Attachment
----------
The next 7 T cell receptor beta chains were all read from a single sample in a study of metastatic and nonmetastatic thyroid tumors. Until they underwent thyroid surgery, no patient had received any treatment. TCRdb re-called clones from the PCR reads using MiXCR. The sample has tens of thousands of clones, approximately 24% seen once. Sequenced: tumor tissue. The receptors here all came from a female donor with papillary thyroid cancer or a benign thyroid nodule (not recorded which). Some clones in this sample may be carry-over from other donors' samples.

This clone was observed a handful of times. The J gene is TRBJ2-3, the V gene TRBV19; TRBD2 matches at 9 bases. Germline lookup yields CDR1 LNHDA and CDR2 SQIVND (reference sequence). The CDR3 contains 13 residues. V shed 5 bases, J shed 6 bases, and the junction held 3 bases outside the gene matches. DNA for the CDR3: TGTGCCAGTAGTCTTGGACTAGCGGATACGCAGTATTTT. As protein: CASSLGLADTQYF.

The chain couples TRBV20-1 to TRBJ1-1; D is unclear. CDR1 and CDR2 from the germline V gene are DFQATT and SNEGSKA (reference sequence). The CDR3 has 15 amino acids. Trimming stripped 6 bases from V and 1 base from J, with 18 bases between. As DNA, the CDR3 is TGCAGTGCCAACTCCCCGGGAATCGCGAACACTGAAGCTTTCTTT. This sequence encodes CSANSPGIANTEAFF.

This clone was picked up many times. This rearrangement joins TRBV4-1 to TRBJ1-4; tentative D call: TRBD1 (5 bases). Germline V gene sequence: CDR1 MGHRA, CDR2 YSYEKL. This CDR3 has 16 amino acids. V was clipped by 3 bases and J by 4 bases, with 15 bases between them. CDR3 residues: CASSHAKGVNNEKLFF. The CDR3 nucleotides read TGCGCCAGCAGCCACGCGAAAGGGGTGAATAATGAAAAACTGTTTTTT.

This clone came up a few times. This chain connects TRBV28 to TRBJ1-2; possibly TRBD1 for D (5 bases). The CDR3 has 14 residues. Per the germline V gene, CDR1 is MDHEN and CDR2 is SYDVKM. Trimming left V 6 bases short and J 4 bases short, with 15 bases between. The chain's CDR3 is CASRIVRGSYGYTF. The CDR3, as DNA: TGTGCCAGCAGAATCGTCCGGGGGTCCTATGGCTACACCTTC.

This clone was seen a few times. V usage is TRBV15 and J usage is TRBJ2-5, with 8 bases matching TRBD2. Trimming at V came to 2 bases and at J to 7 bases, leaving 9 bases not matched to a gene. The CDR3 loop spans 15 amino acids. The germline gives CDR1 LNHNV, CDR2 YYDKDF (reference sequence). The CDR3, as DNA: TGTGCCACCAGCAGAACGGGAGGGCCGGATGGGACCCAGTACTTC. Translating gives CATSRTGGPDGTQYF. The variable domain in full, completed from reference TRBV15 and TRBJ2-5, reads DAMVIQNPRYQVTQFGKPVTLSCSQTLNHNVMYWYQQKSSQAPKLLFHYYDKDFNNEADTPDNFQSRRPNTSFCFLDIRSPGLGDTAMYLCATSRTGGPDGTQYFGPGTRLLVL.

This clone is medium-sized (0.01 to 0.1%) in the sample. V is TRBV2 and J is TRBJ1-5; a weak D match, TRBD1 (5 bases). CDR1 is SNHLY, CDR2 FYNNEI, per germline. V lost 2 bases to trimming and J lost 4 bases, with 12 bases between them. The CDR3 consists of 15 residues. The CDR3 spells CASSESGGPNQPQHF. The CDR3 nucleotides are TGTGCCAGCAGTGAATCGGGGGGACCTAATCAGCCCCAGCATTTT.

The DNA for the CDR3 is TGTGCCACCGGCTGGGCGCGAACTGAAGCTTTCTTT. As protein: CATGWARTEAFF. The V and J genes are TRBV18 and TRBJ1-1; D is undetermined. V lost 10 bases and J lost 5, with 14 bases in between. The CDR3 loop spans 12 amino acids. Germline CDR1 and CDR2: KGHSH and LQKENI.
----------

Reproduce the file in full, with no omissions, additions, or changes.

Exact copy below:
The next 7 T cell receptor beta chains were all read from a single sample in a study of metastatic and nonmetastatic thyroid tumors. Until they underwent thyroid surgery, no patient had received any treatment. TCRdb re-called clones from the PCR reads using MiXCR. The sample has tens of thousands of clones, approximately 24% seen once. Sequenced: tumor tissue. The receptors here all came from a female donor with papillary thyroid cancer or a benign thyroid nodule (not recorded which). Some clones in this sample may be carry-over from other donors' samples.

This clone was observed a handful of times. The J gene is TRBJ2-3, the V gene TRBV19; TRBD2 matches at 9 bases. Germline lookup yields CDR1 LNHDA and CDR2 SQIVND (reference sequence). The CDR3 contains 13 residues. V shed 5 bases, J shed 6 bases, and the junction held 3 bases outside the gene matches. DNA for the CDR3: TGTGCCAGTAGTCTTGGACTAGCGGATACGCAGTATTTT. As protein: CASSLGLADTQYF.

The chain couples TRBV20-1 to TRBJ1-1; D is unclear. CDR1 and CDR2 from the germline V gene are DFQATT and SNEGSKA (reference sequence). The CDR3 has 15 amino acids. Trimming stripped 6 bases from V and 1 base from J, with 18 bases between. As DNA, the CDR3 is TGCAGTGCCAACTCCCCGGGAATCGCGAACACTGAAGCTTTCTTT. This sequence encodes CSANSPGIANTEAFF.

This clone was picked up many times. This rearrangement joins TRBV4-1 to TRBJ1-4; tentative D call: TRBD1 (5 bases). Germline V gene sequence: CDR1 MGHRA, CDR2 YSYEKL. This CDR3 has 16 amino acids. V was clipped by 3 bases and J by 4 bases, with 15 bases between them. CDR3 residues: CASSHAKGVNNEKLFF. The CDR3 nucleotides read TGCGCCAGCAGCCACGCGAAAGGGGTGAATAATGAAAAACTGTTTTTT.

This clone came up a few times. This chain connects TRBV28 to TRBJ1-2; possibly TRBD1 for D (5 bases). The CDR3 has 14 residues. Per the germline V gene, CDR1 is MDHEN and CDR2 is SYDVKM. Trimming left V 6 bases short and J 4 bases short, with 15 bases between. The chain's CDR3 is CASRIVRGSYGYTF. The CDR3, as DNA: TGTGCCAGCAGAATCGTCCGGGGGTCCTATGGCTACACCTTC.

This clone was seen a few times. V usage is TRBV15 and J usage is TRBJ2-5, with 8 bases matching TRBD2. Trimming at V came to 2 bases and at J to 7 bases, leaving 9 bases not matched to a gene. The CDR3 loop spans 15 amino acids. The germline gives CDR1 LNHNV, CDR2 YYDKDF (reference sequence). The CDR3, as DNA: TGTGCCACCAGCAGAACGGGAGGGCCGGATGGGACCCAGTACTTC. Translating gives CATSRTGGPDGTQYF. The variable domain in full, completed from reference TRBV15 and TRBJ2-5, reads DAMVIQNPRYQVTQFGKPVTLSCSQTLNHNVMYWYQQKSSQAPKLLFHYYDKDFNNEADTPDNFQSRRPNTSFCFLDIRSPGLGDTAMYLCATSRTGGPDGTQYFGPGTRLLVL.

This clone is medium-sized (0.01 to 0.1%) in the sample. V is TRBV2 and J is TRBJ1-5; a weak D match, TRBD1 (5 bases). CDR1 is SNHLY, CDR2 FYNNEI, per germline. V lost 2 bases to trimming and J lost 4 bases, with 12 bases between them. The CDR3 consists of 15 residues. The CDR3 spells CASSESGGPNQPQHF. The CDR3 nucleotides are TGTGCCAGCAGTGAATCGGGGGGACCTAATCAGCCCCAGCATTTT.

The DNA for the CDR3 is TGTGCCACCGGCTGGGCGCGAACTGAAGCTTTCTTT. As protein: CATGWARTEAFF. The V and J genes are TRBV18 and TRBJ1-1; D is undetermined. V lost 10 bases and J lost 5, with 14 bases in between. The CDR3 loop spans 12 amino acids. Germline CDR1 and CDR2: KGHSH and LQKENI.